10 Tips for Getting Book Fit in 2014

The new year is a great time to start new, healthy (reading) habits.

By Maggie McGuire
Jan 10, 2014



Elementary Pupil Reading With Teacher In Classroom

Jan 10, 2014

With the countdown to the Olympics in full swing and New Year's resolutions just out the gate, at Scholastic we've kicked off "Get Book Fit" Month to encourage kids and families to build their reading power and fitness by reading more!

Just as any athlete needs to practice a sport in order to get better, kids need to practice reading to keep their brains sharp and become better and better readers. The New Year is a great time to start new, healthy habits and getting "Book Fit" is a perfect way to remind kids that reading is part of having a healthy lifestyle.

To kick off the New Year, here are 10 ways to get "Book Fit" with your kids:

1.    Prep your home to be "Book Fit." Make reading material available in the rooms at home where your kids spend most of their time, easily accessible on tabletops, in bins or on bookshelves in each room. Include magazines, newspapers, comic books, how-to guides, and reading material that will tap into your children's interests and passions.

2.    Reward your children's reading efforts with medals. Incentivize the reading experience. In celebration of the upcoming Winter Games, set reading goals together as a family and determine what would earn a reader a gold, silver, or bronze medal at the end of the month. Plan an awards ceremony with homemade medals and a family celebration.

3.    Make the library your athletic stadium. Get library passes and dedicate a day and time each week to visit the library. Make the search for new books into a game such as "library scavenger hunt," where kids can actively search the library for specific genres, characters, etc. during their visit.

4.    Create a family game night to exercise kids' minds. Select games that encourage critical thinking, spelling, and language-building. Here are my 5 favorite word games to play.  Introduce your kids to new games over the course of the year and get them involved in choosing what the game will be – and what healthy snack should be served while playing!

5.    Bring a book to life. Get kids moving with an activity based on the book he or she is reading. Is he or she reading about sports? Try out that sport that weekend. Reading about cooking? Bake something new with your child. Challenge your kids to try different experiences, enhance skills, and open their eyes to things they have never tried before.

6.    Host a book marathon or read-a-thon at home.  Challenge readers to read several books by his or her favorite author back to back. Try different book series to encourage your child to read every day.

7.    Make reading a friendly competition among family and friends. Challenge kids to see who can read the most books. This friendly competition can teach children valuable social skills and good sportsmanship. They can re-read their favorite book again and time the difference between the first and second reads. Use our handy Scholastic Reading Timer app to track your child's reading minutes.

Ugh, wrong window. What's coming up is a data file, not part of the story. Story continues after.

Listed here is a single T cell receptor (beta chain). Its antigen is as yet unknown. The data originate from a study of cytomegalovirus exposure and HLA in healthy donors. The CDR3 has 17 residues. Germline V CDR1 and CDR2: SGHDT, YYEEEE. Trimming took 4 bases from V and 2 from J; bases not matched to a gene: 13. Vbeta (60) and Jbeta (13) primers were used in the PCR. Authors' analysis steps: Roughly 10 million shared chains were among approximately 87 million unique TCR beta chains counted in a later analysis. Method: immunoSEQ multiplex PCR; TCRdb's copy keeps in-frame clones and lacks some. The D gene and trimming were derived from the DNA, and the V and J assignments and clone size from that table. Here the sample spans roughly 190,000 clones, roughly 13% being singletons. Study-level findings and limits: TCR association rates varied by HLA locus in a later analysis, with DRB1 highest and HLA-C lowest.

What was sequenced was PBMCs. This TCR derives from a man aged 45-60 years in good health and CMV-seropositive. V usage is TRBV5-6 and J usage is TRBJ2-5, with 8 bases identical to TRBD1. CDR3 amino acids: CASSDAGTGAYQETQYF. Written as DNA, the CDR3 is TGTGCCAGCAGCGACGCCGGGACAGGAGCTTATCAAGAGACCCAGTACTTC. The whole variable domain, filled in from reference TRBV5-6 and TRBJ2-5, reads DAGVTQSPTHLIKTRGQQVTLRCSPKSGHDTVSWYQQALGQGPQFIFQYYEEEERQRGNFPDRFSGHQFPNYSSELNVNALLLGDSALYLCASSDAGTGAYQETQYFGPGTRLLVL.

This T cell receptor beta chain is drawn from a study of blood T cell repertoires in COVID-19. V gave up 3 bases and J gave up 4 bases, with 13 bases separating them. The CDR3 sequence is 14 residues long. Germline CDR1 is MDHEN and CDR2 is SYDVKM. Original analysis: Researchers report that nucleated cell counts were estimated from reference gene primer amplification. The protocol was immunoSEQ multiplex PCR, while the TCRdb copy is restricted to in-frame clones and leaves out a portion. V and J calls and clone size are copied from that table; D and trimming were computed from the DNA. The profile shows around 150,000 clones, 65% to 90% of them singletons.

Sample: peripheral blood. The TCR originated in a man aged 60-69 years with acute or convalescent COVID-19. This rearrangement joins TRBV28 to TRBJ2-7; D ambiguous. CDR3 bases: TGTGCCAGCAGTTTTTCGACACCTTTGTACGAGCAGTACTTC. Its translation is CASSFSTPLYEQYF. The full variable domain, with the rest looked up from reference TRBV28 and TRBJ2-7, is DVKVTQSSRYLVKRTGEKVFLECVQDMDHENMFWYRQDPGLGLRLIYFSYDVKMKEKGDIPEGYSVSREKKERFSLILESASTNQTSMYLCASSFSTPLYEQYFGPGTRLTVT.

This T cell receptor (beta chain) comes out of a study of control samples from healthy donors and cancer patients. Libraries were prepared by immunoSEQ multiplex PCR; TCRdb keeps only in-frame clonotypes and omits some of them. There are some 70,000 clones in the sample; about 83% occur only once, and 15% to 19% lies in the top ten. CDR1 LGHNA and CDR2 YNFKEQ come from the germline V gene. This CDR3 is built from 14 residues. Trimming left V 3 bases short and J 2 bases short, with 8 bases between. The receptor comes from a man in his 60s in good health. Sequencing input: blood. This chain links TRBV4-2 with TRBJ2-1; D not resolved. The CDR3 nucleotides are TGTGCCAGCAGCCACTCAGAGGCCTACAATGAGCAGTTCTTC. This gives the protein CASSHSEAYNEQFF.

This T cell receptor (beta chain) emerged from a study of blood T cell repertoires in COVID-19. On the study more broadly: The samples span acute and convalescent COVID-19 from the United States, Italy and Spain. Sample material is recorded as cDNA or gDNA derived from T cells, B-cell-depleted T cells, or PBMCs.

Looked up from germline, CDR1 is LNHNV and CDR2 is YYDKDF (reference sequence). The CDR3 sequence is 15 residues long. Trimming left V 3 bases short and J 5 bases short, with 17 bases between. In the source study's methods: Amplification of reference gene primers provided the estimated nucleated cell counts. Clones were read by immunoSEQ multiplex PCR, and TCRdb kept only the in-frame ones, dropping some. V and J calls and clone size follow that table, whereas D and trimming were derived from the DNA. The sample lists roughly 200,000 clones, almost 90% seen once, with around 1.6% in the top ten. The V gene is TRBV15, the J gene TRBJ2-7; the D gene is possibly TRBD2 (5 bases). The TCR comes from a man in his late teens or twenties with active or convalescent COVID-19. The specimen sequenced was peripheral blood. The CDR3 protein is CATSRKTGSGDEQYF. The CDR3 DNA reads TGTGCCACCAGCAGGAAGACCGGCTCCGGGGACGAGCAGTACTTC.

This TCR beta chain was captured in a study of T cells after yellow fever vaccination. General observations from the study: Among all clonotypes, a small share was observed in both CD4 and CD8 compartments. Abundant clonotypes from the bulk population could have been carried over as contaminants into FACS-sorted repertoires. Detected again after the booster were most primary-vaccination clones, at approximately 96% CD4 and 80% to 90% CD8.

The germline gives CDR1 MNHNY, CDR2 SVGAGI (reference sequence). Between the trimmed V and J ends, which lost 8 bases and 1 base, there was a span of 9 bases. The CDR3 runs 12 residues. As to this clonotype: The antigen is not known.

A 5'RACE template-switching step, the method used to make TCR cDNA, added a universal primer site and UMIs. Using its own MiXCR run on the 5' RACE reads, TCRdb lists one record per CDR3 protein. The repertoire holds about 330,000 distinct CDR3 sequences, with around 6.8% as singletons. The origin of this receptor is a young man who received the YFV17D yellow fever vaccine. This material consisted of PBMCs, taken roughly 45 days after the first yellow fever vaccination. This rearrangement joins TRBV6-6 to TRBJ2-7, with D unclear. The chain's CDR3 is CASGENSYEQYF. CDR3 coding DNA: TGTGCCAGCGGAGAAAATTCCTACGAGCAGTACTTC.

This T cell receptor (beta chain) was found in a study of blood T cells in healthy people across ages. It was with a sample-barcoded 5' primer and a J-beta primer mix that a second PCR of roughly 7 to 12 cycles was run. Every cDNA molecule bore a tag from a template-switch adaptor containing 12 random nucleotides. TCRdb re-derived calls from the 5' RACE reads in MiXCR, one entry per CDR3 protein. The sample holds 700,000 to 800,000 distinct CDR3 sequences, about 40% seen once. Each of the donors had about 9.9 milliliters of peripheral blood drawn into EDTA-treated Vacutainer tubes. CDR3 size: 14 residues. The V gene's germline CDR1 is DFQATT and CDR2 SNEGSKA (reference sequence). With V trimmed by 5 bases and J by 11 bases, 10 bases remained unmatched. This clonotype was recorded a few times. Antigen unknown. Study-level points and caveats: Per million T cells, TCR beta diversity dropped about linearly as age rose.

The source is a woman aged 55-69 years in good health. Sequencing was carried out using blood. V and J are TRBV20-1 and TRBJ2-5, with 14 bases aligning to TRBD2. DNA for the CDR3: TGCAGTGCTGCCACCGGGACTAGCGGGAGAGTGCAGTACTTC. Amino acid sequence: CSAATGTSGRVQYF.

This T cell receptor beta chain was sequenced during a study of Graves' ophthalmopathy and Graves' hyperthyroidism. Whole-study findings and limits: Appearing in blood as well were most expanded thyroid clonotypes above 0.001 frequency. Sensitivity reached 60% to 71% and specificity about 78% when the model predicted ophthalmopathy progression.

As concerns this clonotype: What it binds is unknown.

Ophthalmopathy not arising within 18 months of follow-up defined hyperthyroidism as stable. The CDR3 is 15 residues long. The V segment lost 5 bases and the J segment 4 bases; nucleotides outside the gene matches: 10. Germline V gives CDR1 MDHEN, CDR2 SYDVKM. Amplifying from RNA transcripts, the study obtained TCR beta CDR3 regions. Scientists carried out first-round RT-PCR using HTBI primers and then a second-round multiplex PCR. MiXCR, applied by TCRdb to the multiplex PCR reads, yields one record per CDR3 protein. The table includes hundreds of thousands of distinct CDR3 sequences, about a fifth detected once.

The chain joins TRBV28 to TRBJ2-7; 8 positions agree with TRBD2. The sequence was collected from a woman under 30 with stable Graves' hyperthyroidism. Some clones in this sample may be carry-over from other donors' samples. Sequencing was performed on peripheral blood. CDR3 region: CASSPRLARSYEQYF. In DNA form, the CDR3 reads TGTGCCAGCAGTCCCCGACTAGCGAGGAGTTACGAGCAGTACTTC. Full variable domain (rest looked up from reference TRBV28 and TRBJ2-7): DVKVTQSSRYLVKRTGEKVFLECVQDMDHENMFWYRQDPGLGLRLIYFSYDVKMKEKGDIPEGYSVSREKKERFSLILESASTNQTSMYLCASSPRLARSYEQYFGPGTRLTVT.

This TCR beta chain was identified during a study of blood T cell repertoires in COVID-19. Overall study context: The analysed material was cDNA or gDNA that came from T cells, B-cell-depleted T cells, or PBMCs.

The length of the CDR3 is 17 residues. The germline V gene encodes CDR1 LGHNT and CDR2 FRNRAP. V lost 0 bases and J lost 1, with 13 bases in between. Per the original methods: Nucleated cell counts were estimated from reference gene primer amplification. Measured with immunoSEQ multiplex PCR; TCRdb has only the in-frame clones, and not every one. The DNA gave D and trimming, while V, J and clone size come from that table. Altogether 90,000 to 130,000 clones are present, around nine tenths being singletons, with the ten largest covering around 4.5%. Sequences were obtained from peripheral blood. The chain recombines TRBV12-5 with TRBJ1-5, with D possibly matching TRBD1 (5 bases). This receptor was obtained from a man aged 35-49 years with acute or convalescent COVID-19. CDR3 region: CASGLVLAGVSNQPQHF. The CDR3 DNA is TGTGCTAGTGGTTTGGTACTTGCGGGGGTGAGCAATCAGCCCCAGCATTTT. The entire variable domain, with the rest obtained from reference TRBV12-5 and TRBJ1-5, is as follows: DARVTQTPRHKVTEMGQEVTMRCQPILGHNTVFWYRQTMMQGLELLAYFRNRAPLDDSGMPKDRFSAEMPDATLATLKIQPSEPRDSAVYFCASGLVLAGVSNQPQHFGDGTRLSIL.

8.    Make family reading time a daily routine. Practice, practice, practice! Set aside time in the morning, after school, or at bedtime -- without distractions -- and read as a family. Be sure to read aloud to your child as often as you can this year. The more you do, the more likely you are to show your child that reading is fun. Reading aloud helps children build their vocabularies, develop background knowledge they will need to understand the meaning of text when they read on their own, and inspire a lifetime love of reading! Mix it up with your favorite poetry, a news story, short stories, chapter books, and novels.

9.    Organize a family-and-friends reading club. Reading clubs are a great way to build reading team spirit! Encourage all members of the club to think critically about what they read and exchange ideas about what they are reading. This will encourage kids to work as a team and be open-minded about the opinions of others. Have each of the kids read the same book and meet once a month to talk about what they liked, didn't like, who their favorite character was, what may have surprised them, etc. Have each of the kids bring one question to ask the group and to bring one new book idea to share with the group for the next month.

10.    Host book-swap parties. Have your child collect books he or she has already read and is willing to swap and have his or her friends do the same. With parents' permission, host a book-swap party at your house. You can even drum up fun themes with your kids if that appeals to them -- like "Fantasy Swap" or "Laugh-Out-Loud Funny Reads."  Kids then talk to each other about the books they liked and why, and then swap. They'll walk away with not only new books, but also their friends' recommendations, fostering a team effort to getting "Book Fit."

For more daily Book Fit tips, "Like" Scholastic's page on Facebook and visit the Book Fit calendar app on your desktop or your mobile device for new tips, resources, book recommendations, and chances to win free books on Freebie Fridays!

Happy New Year! Happy Reading!

Share ways you and your family are getting Book Fit this year on the Scholastic Parents Facebook page and let's continue the conversation.

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